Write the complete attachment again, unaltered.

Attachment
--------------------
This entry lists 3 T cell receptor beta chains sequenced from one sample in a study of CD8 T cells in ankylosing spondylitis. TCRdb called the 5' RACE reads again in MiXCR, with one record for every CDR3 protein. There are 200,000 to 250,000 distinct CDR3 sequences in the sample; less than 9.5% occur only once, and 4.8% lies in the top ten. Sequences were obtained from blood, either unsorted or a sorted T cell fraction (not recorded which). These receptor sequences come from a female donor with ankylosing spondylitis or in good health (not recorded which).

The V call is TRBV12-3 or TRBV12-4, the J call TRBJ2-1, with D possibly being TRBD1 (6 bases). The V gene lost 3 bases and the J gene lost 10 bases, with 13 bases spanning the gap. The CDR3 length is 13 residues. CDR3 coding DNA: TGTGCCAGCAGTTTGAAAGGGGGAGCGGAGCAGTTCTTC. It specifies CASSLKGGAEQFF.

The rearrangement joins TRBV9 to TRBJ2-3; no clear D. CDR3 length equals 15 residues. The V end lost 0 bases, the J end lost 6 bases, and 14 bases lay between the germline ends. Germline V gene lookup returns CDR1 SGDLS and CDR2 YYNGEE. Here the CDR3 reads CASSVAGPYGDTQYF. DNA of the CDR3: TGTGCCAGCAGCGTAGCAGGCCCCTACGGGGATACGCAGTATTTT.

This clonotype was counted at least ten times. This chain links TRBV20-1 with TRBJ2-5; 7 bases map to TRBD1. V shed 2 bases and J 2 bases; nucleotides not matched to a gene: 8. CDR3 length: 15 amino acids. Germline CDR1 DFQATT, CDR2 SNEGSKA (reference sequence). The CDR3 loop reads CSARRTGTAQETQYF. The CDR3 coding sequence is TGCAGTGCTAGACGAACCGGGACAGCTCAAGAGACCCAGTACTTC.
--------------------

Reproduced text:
This entry lists 3 T cell receptor beta chains sequenced from one sample in a study of CD8 T cells in ankylosing spondylitis. TCRdb called the 5' RACE reads again in MiXCR, with one record for every CDR3 protein. There are 200,000 to 250,000 distinct CDR3 sequences in the sample; less than 9.5% occur only once, and 4.8% lies in the top ten. Sequences were obtained from blood, either unsorted or a sorted T cell fraction (not recorded which). These receptor sequences come from a female donor with ankylosing spondylitis or in good health (not recorded which).

The V call is TRBV12-3 or TRBV12-4, the J call TRBJ2-1, with D possibly being TRBD1 (6 bases). The V gene lost 3 bases and the J gene lost 10 bases, with 13 bases spanning the gap. The CDR3 length is 13 residues. CDR3 coding DNA: TGTGCCAGCAGTTTGAAAGGGGGAGCGGAGCAGTTCTTC. It specifies CASSLKGGAEQFF.

The rearrangement joins TRBV9 to TRBJ2-3; no clear D. CDR3 length equals 15 residues. The V end lost 0 bases, the J end lost 6 bases, and 14 bases lay between the germline ends. Germline V gene lookup returns CDR1 SGDLS and CDR2 YYNGEE. Here the CDR3 reads CASSVAGPYGDTQYF. DNA of the CDR3: TGTGCCAGCAGCGTAGCAGGCCCCTACGGGGATACGCAGTATTTT.

This clonotype was counted at least ten times. This chain links TRBV20-1 with TRBJ2-5; 7 bases map to TRBD1. V shed 2 bases and J 2 bases; nucleotides not matched to a gene: 8. CDR3 length: 15 amino acids. Germline CDR1 DFQATT, CDR2 SNEGSKA (reference sequence). The CDR3 loop reads CSARRTGTAQETQYF. The CDR3 coding sequence is TGCAGTGCTAGACGAACCGGGACAGCTCAAGAGACCCAGTACTTC.